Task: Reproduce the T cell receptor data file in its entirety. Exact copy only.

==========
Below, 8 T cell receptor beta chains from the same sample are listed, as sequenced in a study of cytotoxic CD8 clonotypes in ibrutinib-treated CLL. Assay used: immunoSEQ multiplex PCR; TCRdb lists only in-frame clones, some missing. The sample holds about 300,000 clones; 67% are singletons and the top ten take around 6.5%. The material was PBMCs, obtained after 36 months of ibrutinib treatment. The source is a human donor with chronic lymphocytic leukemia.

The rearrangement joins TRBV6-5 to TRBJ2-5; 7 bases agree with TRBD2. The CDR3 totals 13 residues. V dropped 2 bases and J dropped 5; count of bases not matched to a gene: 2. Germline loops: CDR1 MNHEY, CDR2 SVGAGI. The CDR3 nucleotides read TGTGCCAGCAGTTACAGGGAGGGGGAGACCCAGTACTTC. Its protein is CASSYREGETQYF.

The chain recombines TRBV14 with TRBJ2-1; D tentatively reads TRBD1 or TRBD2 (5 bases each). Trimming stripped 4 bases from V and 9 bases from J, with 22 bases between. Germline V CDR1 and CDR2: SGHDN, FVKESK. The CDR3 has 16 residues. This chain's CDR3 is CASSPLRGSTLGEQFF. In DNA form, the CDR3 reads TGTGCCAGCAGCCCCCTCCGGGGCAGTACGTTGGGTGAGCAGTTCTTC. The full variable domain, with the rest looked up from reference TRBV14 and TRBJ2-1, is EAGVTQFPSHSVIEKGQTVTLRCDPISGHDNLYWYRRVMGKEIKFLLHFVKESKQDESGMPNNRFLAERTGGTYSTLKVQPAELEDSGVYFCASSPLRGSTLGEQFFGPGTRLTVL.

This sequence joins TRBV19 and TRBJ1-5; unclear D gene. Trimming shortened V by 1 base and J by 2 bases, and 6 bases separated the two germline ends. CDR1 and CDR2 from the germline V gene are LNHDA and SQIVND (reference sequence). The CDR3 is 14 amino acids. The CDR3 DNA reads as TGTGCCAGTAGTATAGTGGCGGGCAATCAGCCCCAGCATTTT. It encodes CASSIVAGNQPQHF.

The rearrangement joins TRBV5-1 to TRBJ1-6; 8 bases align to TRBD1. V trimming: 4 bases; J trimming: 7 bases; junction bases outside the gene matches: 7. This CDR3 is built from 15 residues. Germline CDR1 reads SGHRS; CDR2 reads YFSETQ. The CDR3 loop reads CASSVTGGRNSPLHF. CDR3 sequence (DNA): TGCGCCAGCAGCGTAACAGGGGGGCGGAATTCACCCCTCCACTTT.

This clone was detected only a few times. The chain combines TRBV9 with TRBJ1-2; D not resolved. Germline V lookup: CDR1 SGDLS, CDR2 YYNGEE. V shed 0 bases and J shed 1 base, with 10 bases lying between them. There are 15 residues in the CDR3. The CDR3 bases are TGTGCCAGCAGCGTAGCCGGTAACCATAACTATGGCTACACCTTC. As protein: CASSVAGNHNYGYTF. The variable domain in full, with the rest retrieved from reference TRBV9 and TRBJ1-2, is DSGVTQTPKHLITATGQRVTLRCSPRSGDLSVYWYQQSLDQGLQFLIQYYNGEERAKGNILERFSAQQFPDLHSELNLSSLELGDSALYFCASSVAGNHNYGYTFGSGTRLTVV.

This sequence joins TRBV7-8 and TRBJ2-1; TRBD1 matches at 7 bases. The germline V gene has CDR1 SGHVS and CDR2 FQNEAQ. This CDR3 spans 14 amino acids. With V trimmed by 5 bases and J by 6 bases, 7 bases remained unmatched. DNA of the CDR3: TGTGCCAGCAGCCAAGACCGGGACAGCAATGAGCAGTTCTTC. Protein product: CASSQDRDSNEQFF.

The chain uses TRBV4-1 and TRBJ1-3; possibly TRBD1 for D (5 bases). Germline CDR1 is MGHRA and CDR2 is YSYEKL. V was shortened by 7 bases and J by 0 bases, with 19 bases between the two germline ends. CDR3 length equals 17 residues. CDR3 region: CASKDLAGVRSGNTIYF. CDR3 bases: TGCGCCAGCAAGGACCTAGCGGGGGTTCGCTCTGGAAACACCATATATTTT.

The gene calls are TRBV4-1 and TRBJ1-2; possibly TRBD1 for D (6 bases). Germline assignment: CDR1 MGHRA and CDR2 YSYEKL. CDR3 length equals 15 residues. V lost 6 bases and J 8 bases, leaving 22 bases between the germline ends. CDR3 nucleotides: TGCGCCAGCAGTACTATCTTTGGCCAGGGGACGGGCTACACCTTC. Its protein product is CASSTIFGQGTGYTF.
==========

Below, 8 T cell receptor beta chains from the same sample are listed, as sequenced in a study of cytotoxic CD8 clonotypes in ibrutinib-treated CLL. Assay used: immunoSEQ multiplex PCR; TCRdb lists only in-frame clones, some missing. The sample holds about 300,000 clones; 67% are singletons and the top ten take around 6.5%. The material was PBMCs, obtained after 36 months of ibrutinib treatment. The source is a human donor with chronic lymphocytic leukemia.

The rearrangement joins TRBV6-5 to TRBJ2-5; 7 bases agree with TRBD2. The CDR3 totals 13 residues. V dropped 2 bases and J dropped 5; count of bases not matched to a gene: 2. Germline loops: CDR1 MNHEY, CDR2 SVGAGI. The CDR3 nucleotides read TGTGCCAGCAGTTACAGGGAGGGGGAGACCCAGTACTTC. Its protein is CASSYREGETQYF.

The chain recombines TRBV14 with TRBJ2-1; D tentatively reads TRBD1 or TRBD2 (5 bases each). Trimming stripped 4 bases from V and 9 bases from J, with 22 bases between. Germline V CDR1 and CDR2: SGHDN, FVKESK. The CDR3 has 16 residues. This chain's CDR3 is CASSPLRGSTLGEQFF. In DNA form, the CDR3 reads TGTGCCAGCAGCCCCCTCCGGGGCAGTACGTTGGGTGAGCAGTTCTTC. The full variable domain, with the rest looked up from reference TRBV14 and TRBJ2-1, is EAGVTQFPSHSVIEKGQTVTLRCDPISGHDNLYWYRRVMGKEIKFLLHFVKESKQDESGMPNNRFLAERTGGTYSTLKVQPAELEDSGVYFCASSPLRGSTLGEQFFGPGTRLTVL.

This sequence joins TRBV19 and TRBJ1-5; unclear D gene. Trimming shortened V by 1 base and J by 2 bases, and 6 bases separated the two germline ends. CDR1 and CDR2 from the germline V gene are LNHDA and SQIVND (reference sequence). The CDR3 is 14 amino acids. The CDR3 DNA reads as TGTGCCAGTAGTATAGTGGCGGGCAATCAGCCCCAGCATTTT. It encodes CASSIVAGNQPQHF.

The rearrangement joins TRBV5-1 to TRBJ1-6; 8 bases align to TRBD1. V trimming: 4 bases; J trimming: 7 bases; junction bases outside the gene matches: 7. This CDR3 is built from 15 residues. Germline CDR1 reads SGHRS; CDR2 reads YFSETQ. The CDR3 loop reads CASSVTGGRNSPLHF. CDR3 sequence (DNA): TGCGCCAGCAGCGTAACAGGGGGGCGGAATTCACCCCTCCACTTT.

This clone was detected only a few times. The chain combines TRBV9 with TRBJ1-2; D not resolved. Germline V lookup: CDR1 SGDLS, CDR2 YYNGEE. V shed 0 bases and J shed 1 base, with 10 bases lying between them. There are 15 residues in the CDR3. The CDR3 bases are TGTGCCAGCAGCGTAGCCGGTAACCATAACTATGGCTACACCTTC. As protein: CASSVAGNHNYGYTF. The variable domain in full, with the rest retrieved from reference TRBV9 and TRBJ1-2, is DSGVTQTPKHLITATGQRVTLRCSPRSGDLSVYWYQQSLDQGLQFLIQYYNGEERAKGNILERFSAQQFPDLHSELNLSSLELGDSALYFCASSVAGNHNYGYTFGSGTRLTVV.

This sequence joins TRBV7-8 and TRBJ2-1; TRBD1 matches at 7 bases. The germline V gene has CDR1 SGHVS and CDR2 FQNEAQ. This CDR3 spans 14 amino acids. With V trimmed by 5 bases and J by 6 bases, 7 bases remained unmatched. DNA of the CDR3: TGTGCCAGCAGCCAAGACCGGGACAGCAATGAGCAGTTCTTC. Protein product: CASSQDRDSNEQFF.

The chain uses TRBV4-1 and TRBJ1-3; possibly TRBD1 for D (5 bases). Germline CDR1 is MGHRA and CDR2 is YSYEKL. V was shortened by 7 bases and J by 0 bases, with 19 bases between the two germline ends. CDR3 length equals 17 residues. CDR3 region: CASKDLAGVRSGNTIYF. CDR3 bases: TGCGCCAGCAAGGACCTAGCGGGGGTTCGCTCTGGAAACACCATATATTTT.

The gene calls are TRBV4-1 and TRBJ1-2; possibly TRBD1 for D (6 bases). Germline assignment: CDR1 MGHRA and CDR2 YSYEKL. CDR3 length equals 15 residues. V lost 6 bases and J 8 bases, leaving 22 bases between the germline ends. CDR3 nucleotides: TGCGCCAGCAGTACTATCTTTGGCCAGGGGACGGGCTACACCTTC. Its protein product is CASSTIFGQGTGYTF.